A lawyer for some of the Sandy Hook school shooting victims’ families accused Remington Arms on Tuesday of using its new bankruptcy case to try to wipe out their lawsuit over how the company marketed the rifle used in the massacre.
An attorney for Remington denied the allegation during a phone conference call presided over by a federal bankruptcy court judge in Decatur, Alabama.
Also Tuesday, the judge, Clifton Jessup Jr., denied the families’ request to create a committee — comprised of people who are suing Remington over the use of its products — that would have a say in the bankruptcy proceedings. The judge, however, allowed one lawsuit plaintiff — not the Sandy Hook families — to sit on the main committee of unsecured creditors.
David Elsberg, a lawyer for the families, said Remington is trying to rush an auction of its holdings, leave the families out of the process and has not included their lawsuit or other lawsuits over its products in the new bankruptcy case it filed late last month. He said the bankruptcy case is so new that many people who may have claims against the company may not even know about the case.
“The families have grave concerns about the speed, the breakneck speed, that the debtors (Remington) are setting up for the sale,” Elsberg said. “There won’t be, there simply can’t be, a full and fair process unless this high-speed train that we’re on slows down.”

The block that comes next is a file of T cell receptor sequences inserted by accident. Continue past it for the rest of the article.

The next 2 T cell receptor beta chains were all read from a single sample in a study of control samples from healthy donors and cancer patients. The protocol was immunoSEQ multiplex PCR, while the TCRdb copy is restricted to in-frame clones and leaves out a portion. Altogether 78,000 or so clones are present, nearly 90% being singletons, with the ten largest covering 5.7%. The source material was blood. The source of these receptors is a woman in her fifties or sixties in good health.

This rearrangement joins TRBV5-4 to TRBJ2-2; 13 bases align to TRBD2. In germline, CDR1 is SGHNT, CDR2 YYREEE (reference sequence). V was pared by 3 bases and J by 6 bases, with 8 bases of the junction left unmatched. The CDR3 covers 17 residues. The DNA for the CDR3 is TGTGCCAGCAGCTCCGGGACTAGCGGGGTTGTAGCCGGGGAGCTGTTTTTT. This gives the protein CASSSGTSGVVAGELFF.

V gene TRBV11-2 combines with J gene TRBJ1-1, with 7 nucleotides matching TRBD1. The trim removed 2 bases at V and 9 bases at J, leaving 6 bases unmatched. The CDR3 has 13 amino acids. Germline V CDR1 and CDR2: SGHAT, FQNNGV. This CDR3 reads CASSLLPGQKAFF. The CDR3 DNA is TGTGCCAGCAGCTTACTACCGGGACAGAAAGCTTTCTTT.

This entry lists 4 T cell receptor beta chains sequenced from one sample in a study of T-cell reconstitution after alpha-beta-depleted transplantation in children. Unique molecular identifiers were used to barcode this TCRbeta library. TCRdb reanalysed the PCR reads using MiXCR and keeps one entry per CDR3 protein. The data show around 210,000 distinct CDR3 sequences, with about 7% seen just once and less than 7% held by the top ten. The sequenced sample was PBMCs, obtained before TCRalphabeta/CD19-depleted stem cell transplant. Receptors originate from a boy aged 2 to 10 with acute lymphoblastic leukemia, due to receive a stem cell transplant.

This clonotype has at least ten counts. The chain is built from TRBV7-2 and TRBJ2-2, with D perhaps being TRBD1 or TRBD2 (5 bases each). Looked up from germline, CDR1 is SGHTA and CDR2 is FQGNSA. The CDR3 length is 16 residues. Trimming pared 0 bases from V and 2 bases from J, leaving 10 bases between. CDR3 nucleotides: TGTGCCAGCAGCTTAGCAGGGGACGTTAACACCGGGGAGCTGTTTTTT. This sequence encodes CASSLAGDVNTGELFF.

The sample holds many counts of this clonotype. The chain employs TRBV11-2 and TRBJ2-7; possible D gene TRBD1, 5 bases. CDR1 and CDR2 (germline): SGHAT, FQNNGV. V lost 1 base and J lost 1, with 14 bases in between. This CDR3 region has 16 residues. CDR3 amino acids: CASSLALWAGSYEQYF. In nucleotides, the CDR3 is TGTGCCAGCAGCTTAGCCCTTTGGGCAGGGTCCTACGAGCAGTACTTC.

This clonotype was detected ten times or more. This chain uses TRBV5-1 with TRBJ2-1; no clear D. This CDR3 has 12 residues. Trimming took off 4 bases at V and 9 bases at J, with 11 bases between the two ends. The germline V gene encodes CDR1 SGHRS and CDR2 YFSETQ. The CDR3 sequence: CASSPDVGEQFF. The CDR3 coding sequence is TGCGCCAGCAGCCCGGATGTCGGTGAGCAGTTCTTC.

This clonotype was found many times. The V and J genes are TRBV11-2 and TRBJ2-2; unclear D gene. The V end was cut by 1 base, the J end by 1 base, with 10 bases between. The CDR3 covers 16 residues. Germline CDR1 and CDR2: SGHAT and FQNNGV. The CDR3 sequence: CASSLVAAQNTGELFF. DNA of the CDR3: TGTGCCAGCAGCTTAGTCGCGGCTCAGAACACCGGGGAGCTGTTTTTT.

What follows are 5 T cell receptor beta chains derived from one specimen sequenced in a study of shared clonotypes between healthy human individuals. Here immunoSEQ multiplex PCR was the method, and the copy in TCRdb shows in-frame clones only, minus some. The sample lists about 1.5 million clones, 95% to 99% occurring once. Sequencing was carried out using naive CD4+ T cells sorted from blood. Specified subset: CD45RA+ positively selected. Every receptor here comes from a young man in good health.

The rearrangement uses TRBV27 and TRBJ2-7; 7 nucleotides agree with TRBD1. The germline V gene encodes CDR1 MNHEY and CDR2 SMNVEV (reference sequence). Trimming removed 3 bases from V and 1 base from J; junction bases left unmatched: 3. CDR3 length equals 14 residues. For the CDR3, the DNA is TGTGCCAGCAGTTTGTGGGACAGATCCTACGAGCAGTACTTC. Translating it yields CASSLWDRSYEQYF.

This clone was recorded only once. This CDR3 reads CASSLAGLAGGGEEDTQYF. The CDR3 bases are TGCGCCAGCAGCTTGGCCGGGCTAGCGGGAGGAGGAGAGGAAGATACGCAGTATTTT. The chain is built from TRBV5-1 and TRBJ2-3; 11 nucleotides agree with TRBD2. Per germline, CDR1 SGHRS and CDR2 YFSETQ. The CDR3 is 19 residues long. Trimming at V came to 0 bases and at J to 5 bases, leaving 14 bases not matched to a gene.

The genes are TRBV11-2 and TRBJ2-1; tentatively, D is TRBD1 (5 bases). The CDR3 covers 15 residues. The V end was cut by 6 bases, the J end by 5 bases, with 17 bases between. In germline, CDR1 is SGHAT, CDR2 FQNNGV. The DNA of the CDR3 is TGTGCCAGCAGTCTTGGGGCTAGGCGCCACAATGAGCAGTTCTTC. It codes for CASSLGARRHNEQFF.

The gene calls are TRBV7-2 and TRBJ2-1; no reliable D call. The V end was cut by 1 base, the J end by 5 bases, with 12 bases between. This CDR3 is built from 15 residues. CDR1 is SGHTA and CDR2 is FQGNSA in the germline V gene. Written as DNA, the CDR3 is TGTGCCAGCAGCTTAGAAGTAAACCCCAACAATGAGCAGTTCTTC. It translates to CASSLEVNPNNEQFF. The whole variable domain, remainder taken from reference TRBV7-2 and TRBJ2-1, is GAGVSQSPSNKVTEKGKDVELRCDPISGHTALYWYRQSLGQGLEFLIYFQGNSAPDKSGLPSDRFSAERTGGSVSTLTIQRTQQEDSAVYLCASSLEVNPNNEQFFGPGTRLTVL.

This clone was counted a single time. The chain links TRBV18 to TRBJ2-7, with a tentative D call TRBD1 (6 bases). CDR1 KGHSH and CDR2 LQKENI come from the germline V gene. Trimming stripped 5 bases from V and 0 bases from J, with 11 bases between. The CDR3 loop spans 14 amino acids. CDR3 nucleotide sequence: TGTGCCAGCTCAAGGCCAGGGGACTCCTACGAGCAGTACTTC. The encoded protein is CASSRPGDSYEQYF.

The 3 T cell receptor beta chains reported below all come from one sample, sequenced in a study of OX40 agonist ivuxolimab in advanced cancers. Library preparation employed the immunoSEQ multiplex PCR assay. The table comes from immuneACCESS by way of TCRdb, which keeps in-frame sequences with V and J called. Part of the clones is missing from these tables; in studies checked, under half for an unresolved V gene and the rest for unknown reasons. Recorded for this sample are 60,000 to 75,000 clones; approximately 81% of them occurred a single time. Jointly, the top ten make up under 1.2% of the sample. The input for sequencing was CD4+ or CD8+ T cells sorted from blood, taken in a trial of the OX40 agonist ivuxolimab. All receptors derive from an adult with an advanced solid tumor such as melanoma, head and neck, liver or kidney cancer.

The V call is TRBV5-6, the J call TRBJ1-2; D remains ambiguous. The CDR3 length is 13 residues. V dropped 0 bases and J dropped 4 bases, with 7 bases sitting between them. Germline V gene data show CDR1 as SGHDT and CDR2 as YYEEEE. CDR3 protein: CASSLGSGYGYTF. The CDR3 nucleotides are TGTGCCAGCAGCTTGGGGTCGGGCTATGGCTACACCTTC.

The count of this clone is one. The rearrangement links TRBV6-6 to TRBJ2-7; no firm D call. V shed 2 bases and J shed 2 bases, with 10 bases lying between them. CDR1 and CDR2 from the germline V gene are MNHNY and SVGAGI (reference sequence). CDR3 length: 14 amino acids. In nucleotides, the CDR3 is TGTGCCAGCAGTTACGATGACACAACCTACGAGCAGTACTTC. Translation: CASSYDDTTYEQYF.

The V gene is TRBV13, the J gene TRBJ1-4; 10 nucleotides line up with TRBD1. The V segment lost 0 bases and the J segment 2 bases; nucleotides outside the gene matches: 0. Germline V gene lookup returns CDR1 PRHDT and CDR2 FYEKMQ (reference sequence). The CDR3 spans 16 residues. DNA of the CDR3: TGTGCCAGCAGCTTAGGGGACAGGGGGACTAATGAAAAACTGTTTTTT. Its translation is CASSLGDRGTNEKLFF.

Despite the bankruptcy case being filed only last month, Remington — the nation’s oldest gun maker, based in Madison, North Carolina — already is planning to sell off its holdings in a Sept. 17 auction. The company has a plant in Huntsville, Alabama.
It’s the company’s second bankruptcy filing in two years. Remington, weighed down by lawsuits and retail sales restrictions following the Sandy Hook school shooting in 2012, listed assets and liabilities of between $100 million and $500 million, and between 1,000 and 5,000 creditors, in its new case.
A gunman using a Bushmaster AR-15-style rifle made by Remington killed 20 children and six educators at Sandy Hook Elementary School in Newtown, Connecticut, on Dec. 14, 2012.
A survivor and relatives of nine victims of the shooting are suing Remington in Connecticut Superior Court, saying the company should have never sold such a dangerous weapon to the public and alleging it targeted younger, at-risk males in marketing and product placement in violent video games. The lawsuit has been put on hold because of the bankruptcy case. Remington denies the lawsuit’s allegations and says it is immune from being sued under federal law.
Jessup on Tuesday approved a schedule for the Sept. 17 auction that allows the Sandy Hook families and others to object to the sale by Sept. 1. He dismissed the families’ objection to the schedule.
Nancy Mitchell, a lawyer for Remington, told the judge that Elsberg’s comments about the company trying to rush the process and exclude the families were not true.
A lawyer for the United Mine Workers of America union also expressed concerns Tuesday about retired Remington workers losing their benefits because of the bankruptcy. Jessup allowed a union representative to sit on the unsecured creditors committee, but as an ex-officio member with a voice but no vote.
The judge also gave a spot on the committee to the parents of a Montana teenager who died in 2015 from a gunshot wound from a Remington rifle — giving lawsuit plaintiffs a voice and vote. Sharon and Randall Teague are suing the company, saying their son was carrying the hunting rifle at their Seeley Lake home when it fired accidentally because of a defective design and killed him.
Remington, in court papers, has denied the Teagues’ allegations and questioned whether their son’s death was a suicide.